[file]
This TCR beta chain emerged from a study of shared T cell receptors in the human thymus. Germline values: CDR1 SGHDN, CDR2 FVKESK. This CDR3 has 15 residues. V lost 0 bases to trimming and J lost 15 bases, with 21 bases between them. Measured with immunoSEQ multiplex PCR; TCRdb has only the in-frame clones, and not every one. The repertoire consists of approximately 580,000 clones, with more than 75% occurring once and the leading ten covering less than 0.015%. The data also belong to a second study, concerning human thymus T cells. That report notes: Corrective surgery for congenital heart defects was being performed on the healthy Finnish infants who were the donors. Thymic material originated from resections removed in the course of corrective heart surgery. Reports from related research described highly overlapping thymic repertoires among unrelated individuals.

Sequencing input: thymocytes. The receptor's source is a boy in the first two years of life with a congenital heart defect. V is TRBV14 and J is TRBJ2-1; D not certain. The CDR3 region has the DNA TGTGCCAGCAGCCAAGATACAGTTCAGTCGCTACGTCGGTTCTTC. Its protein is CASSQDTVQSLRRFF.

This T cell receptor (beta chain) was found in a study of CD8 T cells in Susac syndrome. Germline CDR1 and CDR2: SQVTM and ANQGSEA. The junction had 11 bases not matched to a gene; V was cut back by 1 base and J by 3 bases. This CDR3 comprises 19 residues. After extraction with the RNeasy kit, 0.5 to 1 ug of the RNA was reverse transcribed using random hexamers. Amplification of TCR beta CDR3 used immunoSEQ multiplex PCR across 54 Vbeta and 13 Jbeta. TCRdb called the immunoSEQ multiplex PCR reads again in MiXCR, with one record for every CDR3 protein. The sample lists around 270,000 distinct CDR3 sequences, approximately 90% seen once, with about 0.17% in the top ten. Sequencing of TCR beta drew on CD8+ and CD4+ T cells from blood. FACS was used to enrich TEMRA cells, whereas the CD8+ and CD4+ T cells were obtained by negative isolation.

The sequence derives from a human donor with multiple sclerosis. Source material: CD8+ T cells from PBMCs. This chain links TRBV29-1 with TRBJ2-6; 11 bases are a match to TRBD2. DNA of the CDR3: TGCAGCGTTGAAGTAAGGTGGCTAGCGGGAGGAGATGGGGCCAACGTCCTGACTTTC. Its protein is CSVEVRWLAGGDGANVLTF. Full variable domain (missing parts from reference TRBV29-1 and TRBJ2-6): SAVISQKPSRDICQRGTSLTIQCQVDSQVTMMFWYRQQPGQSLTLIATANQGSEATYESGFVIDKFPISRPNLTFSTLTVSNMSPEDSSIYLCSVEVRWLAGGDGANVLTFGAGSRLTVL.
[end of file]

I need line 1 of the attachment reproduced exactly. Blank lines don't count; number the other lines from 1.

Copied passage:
This TCR beta chain emerged from a study of shared T cell receptors in the human thymus. Germline values: CDR1 SGHDN, CDR2 FVKESK. This CDR3 has 15 residues. V lost 0 bases to trimming and J lost 15 bases, with 21 bases between them. Measured with immunoSEQ multiplex PCR; TCRdb has only the in-frame clones, and not every one. The repertoire consists of approximately 580,000 clones, with more than 75% occurring once and the leading ten covering less than 0.015%. The data also belong to a second study, concerning human thymus T cells. That report notes: Corrective surgery for congenital heart defects was being performed on the healthy Finnish infants who were the donors. Thymic material originated from resections removed in the course of corrective heart surgery. Reports from related research described highly overlapping thymic repertoires among unrelated individuals.